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New program aims to improve health in areas with high obesity rates

The Alabama Cooperative Extension System and Auburn University were awarded a grant of $790,000 to battle obesity and chronic diseases in 14 Alabama counties. 

The Programs to Reduce Obesity in High-Obesity Areas awards are part of a U.S. Department of Health and Human Services (HHS) initiative to support public health efforts to reduce chronic diseases, promote healthier lifestyles, reduce health disparities and control health care spending. The Centers for Disease Control and Prevention (CDC) will administer the grants, which will run for three years, subject to availability of funds. Alabama Extension and Auburn University will ask to have their grants to be refunded in years two and three.

Overall, HHS awarded $4.6 million in new grant awards to six universities. The program funds land grant universities located in states with counties that have more than 40 percent prevalence of adult obesity. Universities will work through existing cooperative extension and outreach services in those counties to improve residents’ access to healthy foods and physical activity opportunities, reduce obesity, and prevent and control diabetes, heart disease and stroke.

“Extension professionals and Auburn faculty will be working with communities to develop programs and practices to combat obesity that are best suited to their needs,” said Dr. Barbara Struempler, the grant’s primary investigator and an Alabama Extension nutrition expert. “This will be an interdisciplinary effort between Extension and Auburn University faculty in nursing and forestry and wildlife sciences.”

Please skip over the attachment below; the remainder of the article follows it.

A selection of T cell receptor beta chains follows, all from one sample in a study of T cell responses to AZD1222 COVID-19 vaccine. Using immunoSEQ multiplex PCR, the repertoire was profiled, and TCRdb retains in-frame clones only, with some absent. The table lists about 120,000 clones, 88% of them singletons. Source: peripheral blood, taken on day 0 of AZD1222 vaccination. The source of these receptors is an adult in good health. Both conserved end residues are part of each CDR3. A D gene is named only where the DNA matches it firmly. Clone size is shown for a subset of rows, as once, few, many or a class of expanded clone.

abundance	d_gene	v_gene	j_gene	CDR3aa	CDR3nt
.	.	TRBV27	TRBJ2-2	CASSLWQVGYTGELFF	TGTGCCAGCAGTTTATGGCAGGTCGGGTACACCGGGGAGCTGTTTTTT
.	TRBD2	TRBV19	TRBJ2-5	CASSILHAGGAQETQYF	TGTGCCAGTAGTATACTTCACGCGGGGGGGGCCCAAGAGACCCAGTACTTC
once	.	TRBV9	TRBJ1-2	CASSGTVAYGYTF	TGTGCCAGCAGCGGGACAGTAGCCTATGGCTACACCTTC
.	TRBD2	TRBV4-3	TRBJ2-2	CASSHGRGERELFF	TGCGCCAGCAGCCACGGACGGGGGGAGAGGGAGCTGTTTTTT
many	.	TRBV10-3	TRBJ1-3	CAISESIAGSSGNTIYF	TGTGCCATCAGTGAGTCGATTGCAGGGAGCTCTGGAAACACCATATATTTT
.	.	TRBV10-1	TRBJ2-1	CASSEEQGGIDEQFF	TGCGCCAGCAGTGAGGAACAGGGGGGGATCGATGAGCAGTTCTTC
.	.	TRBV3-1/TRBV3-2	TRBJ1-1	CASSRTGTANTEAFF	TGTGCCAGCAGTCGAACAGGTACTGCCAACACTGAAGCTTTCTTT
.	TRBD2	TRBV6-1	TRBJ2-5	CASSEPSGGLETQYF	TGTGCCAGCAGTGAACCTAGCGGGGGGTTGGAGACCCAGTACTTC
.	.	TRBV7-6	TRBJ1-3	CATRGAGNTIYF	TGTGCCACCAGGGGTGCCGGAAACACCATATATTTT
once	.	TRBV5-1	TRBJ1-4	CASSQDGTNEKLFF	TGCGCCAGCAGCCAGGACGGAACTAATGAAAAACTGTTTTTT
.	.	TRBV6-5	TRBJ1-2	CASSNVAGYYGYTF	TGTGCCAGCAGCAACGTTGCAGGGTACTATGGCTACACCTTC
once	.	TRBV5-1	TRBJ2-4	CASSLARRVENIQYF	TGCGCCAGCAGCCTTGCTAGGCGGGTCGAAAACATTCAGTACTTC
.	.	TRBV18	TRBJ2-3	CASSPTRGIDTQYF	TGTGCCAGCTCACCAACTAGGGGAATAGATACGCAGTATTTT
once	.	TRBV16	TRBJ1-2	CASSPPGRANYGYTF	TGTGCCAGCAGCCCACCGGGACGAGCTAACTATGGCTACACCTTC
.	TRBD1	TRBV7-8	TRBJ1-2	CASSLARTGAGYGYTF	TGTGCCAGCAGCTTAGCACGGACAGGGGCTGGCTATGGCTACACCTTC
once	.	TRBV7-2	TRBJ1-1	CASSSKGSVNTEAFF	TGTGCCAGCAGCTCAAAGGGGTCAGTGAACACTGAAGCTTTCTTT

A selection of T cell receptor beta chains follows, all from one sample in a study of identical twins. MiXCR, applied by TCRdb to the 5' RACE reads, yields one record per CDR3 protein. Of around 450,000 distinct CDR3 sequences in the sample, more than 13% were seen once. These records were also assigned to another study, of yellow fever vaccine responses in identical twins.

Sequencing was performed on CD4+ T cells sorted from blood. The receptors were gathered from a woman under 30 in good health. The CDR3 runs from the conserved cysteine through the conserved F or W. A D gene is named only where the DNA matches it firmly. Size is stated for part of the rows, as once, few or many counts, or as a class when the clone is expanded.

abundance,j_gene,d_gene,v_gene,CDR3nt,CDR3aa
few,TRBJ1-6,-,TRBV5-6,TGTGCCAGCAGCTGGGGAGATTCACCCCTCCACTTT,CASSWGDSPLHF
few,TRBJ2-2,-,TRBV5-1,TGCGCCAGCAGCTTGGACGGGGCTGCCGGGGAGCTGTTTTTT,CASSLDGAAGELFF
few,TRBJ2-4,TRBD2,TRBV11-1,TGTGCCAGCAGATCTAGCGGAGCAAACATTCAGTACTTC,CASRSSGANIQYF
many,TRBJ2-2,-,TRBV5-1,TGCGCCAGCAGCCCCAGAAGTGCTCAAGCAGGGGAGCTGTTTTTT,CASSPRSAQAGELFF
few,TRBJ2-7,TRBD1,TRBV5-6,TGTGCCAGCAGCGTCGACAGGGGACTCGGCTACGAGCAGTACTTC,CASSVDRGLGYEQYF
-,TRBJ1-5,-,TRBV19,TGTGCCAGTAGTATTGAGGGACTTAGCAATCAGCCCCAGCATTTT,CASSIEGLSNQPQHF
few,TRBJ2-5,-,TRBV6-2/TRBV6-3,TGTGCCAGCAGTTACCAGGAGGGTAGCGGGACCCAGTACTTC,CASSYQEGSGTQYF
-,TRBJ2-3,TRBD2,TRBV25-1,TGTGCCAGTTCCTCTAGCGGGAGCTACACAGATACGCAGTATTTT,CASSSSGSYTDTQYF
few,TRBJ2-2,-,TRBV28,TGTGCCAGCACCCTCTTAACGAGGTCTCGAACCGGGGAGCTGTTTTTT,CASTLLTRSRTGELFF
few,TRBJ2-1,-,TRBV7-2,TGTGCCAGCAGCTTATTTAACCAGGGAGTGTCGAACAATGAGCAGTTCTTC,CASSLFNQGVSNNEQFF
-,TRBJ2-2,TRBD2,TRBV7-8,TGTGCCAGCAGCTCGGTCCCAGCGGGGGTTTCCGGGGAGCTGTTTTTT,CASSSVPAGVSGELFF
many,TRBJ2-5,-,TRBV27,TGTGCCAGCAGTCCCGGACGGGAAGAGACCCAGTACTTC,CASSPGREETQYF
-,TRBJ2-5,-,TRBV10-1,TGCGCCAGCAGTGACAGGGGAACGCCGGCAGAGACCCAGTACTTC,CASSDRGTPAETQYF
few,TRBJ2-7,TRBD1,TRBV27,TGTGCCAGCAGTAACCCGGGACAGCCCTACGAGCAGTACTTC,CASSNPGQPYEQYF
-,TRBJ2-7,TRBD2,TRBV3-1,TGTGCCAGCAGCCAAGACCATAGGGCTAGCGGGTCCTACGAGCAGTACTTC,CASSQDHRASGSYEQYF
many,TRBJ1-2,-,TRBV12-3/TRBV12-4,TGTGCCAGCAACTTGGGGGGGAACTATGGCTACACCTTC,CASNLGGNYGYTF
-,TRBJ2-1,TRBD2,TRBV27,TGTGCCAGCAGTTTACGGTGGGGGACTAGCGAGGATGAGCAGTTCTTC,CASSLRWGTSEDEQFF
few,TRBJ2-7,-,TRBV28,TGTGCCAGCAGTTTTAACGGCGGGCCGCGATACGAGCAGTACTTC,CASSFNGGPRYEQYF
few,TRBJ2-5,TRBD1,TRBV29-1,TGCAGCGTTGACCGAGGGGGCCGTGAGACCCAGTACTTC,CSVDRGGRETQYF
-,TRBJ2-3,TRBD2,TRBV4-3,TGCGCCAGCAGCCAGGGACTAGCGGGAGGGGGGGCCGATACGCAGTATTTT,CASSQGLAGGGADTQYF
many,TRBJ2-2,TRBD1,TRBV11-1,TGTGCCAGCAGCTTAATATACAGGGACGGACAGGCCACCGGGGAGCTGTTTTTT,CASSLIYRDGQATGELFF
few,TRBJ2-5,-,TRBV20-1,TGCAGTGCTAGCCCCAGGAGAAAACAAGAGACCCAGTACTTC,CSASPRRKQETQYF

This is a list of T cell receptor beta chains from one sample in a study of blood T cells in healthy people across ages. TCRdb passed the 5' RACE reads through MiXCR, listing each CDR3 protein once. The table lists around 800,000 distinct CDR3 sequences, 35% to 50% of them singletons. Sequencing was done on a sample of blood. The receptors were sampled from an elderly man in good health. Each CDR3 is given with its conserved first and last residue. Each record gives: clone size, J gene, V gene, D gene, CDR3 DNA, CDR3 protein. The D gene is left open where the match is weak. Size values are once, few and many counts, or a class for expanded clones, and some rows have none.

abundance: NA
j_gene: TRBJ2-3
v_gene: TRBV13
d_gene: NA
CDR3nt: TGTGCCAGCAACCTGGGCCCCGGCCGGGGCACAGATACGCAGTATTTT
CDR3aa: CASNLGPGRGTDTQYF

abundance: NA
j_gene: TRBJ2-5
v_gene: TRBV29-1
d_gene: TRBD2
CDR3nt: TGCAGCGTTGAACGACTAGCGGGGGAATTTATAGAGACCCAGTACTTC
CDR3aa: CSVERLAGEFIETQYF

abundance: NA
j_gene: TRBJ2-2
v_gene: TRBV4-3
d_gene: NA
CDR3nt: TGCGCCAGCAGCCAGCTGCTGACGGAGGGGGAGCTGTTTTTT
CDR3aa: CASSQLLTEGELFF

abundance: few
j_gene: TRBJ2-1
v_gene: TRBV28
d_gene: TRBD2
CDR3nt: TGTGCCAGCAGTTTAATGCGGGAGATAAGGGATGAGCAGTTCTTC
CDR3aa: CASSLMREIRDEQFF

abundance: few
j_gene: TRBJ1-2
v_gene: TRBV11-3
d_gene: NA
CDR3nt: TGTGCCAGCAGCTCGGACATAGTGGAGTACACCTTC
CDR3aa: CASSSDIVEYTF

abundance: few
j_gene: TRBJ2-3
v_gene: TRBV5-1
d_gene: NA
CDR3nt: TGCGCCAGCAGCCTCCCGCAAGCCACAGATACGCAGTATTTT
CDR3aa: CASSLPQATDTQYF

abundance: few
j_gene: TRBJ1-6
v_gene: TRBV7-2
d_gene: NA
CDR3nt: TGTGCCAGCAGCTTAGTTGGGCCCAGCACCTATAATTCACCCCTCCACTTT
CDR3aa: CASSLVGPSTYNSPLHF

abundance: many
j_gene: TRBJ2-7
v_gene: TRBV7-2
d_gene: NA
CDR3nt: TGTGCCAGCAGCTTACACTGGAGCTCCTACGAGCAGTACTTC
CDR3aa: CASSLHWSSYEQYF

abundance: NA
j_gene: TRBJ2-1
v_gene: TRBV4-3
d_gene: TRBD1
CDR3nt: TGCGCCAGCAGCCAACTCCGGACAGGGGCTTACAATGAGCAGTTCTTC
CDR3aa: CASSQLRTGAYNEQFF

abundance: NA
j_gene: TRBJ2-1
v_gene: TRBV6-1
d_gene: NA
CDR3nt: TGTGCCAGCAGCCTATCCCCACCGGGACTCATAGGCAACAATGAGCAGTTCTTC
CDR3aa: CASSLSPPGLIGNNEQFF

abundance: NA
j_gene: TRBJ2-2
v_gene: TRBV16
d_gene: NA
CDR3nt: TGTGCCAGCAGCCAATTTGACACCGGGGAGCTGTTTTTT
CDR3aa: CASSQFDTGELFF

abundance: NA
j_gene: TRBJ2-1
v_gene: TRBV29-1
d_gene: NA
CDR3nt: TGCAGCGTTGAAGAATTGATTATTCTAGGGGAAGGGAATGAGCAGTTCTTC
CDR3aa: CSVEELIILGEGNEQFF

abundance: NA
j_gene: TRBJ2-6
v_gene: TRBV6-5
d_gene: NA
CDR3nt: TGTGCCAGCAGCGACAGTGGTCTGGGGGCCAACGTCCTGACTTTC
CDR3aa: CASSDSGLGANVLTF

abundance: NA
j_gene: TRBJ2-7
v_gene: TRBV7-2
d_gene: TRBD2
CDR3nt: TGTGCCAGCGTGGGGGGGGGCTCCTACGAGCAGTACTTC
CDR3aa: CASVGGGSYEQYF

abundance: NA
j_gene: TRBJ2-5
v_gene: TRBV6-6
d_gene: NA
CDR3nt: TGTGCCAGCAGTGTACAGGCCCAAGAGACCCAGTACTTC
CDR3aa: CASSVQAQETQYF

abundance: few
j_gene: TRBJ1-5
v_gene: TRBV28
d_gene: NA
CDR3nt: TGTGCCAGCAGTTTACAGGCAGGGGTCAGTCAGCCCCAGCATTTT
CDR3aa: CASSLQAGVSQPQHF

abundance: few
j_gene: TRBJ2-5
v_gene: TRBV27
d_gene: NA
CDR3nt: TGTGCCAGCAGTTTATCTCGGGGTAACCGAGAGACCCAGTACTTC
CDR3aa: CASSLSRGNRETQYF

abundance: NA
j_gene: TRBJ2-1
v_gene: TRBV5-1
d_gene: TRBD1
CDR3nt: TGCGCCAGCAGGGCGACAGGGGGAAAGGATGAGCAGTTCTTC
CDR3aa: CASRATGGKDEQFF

Extension professionals will provide expertise in nutrition, and nursing faculty will provide wellness and community health guidance. Forestry and wildlife sciences faculty will lead efforts to improve opportunities for exercise in outdoor settings.

 “Obesity related health problems are incredibly costly,” said Struempler. “For example, let’s look at what would happen if all Alabama residents could reduce their body mass index by 5 percent. That’s 10 pounds for someone 6 feet tall and weighing 200 pounds. It’s estimated that this goal could save the state of Alabama almost $9.5 billion by 2030.”